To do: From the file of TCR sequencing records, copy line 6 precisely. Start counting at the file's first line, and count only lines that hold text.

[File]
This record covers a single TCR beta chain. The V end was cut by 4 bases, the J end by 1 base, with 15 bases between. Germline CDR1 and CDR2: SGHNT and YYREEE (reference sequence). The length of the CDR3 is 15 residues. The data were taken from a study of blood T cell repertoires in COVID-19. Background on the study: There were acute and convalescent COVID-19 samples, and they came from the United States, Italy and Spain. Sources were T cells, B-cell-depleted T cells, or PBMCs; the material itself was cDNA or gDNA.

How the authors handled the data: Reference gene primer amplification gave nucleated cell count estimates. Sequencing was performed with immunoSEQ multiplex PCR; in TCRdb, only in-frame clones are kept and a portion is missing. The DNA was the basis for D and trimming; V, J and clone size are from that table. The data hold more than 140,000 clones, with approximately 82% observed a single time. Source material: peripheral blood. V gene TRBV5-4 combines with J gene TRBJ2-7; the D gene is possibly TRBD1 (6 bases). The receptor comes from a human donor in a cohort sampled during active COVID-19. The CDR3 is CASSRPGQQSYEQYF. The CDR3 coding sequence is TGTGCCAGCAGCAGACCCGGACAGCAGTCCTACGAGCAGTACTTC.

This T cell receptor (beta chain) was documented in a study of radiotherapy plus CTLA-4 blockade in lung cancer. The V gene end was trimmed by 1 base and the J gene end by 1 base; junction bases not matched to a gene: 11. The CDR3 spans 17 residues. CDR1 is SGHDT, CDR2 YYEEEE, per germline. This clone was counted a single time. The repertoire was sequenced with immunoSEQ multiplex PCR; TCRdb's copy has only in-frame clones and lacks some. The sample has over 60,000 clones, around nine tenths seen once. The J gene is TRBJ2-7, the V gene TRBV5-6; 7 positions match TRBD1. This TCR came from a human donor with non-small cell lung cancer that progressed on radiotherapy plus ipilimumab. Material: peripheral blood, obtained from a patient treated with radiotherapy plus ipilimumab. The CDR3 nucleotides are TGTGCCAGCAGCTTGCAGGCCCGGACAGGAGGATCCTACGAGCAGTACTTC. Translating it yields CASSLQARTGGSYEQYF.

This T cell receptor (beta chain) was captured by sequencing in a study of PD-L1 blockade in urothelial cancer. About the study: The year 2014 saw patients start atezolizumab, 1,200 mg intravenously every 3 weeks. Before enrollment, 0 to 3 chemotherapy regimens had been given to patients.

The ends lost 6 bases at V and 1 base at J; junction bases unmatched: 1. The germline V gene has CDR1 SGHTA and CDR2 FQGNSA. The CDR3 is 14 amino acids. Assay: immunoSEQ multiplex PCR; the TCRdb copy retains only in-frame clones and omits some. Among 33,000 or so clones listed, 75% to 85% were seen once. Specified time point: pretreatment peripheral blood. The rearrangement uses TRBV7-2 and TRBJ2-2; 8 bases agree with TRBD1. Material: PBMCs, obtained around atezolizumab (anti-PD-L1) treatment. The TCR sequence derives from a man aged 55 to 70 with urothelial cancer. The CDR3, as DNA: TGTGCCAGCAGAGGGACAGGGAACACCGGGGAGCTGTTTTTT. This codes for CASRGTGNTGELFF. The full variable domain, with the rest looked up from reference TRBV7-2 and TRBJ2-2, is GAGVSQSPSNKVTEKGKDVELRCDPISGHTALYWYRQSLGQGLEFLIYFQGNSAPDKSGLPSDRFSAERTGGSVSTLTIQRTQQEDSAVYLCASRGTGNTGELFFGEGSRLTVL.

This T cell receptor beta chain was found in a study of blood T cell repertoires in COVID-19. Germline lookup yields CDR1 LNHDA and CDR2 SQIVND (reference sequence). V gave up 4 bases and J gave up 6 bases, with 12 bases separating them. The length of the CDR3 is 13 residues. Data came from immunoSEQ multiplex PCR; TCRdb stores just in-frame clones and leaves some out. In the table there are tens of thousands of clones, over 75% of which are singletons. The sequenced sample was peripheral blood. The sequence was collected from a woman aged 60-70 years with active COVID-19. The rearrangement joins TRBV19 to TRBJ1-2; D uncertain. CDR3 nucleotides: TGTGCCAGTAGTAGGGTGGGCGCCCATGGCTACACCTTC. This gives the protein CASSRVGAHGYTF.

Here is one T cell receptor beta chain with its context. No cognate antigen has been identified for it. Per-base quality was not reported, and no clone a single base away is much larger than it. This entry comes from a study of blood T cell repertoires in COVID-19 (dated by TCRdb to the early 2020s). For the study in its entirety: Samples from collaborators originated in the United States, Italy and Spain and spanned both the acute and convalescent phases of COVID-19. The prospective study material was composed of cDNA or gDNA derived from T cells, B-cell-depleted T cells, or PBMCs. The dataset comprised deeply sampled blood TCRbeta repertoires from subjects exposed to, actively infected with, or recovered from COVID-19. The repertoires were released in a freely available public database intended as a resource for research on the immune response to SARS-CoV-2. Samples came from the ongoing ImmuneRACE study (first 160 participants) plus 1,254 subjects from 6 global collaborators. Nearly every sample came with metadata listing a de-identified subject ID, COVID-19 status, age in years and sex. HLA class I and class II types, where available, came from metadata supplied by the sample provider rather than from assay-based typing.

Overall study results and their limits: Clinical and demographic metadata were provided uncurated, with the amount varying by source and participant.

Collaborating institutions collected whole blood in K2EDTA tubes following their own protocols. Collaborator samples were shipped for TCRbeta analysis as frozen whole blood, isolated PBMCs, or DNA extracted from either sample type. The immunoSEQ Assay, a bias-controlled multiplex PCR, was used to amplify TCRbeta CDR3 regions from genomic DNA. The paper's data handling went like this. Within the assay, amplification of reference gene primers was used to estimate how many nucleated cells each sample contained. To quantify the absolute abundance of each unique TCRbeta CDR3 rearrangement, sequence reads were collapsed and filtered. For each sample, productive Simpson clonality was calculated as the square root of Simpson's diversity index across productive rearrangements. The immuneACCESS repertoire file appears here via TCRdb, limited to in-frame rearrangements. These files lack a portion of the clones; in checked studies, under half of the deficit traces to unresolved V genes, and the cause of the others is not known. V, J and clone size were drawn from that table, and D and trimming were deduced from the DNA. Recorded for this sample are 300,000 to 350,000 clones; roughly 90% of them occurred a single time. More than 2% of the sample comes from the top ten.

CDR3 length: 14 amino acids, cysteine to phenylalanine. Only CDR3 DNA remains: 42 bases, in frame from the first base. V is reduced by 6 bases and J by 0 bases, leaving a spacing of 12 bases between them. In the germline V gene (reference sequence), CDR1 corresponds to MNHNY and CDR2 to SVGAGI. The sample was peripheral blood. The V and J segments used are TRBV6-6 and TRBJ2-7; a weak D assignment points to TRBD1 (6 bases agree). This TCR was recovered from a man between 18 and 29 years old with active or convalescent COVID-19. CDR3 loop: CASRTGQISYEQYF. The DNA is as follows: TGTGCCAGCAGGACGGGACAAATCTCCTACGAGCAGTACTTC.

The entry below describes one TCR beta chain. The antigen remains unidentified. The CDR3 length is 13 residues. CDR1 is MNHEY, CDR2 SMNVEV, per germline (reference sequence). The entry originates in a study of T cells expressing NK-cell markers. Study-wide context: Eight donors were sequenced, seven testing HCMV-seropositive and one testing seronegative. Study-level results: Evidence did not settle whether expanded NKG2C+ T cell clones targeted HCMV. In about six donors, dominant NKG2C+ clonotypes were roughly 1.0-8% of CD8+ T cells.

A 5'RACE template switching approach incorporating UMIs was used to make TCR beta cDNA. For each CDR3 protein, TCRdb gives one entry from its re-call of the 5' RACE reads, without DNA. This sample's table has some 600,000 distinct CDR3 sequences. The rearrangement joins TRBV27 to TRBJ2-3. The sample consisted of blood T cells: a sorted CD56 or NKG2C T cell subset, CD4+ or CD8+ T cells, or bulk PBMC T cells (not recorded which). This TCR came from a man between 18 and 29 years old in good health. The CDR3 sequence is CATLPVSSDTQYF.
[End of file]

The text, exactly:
This T cell receptor beta chain was found in a study of blood T cell repertoires in COVID-19. Germline lookup yields CDR1 LNHDA and CDR2 SQIVND (reference sequence). V gave up 4 bases and J gave up 6 bases, with 12 bases separating them. The length of the CDR3 is 13 residues. Data came from immunoSEQ multiplex PCR; TCRdb stores just in-frame clones and leaves some out. In the table there are tens of thousands of clones, over 75% of which are singletons. The sequenced sample was peripheral blood. The sequence was collected from a woman aged 60-70 years with active COVID-19. The rearrangement joins TRBV19 to TRBJ1-2; D uncertain. CDR3 nucleotides: TGTGCCAGTAGTAGGGTGGGCGCCCATGGCTACACCTTC. This gives the protein CASSRVGAHGYTF.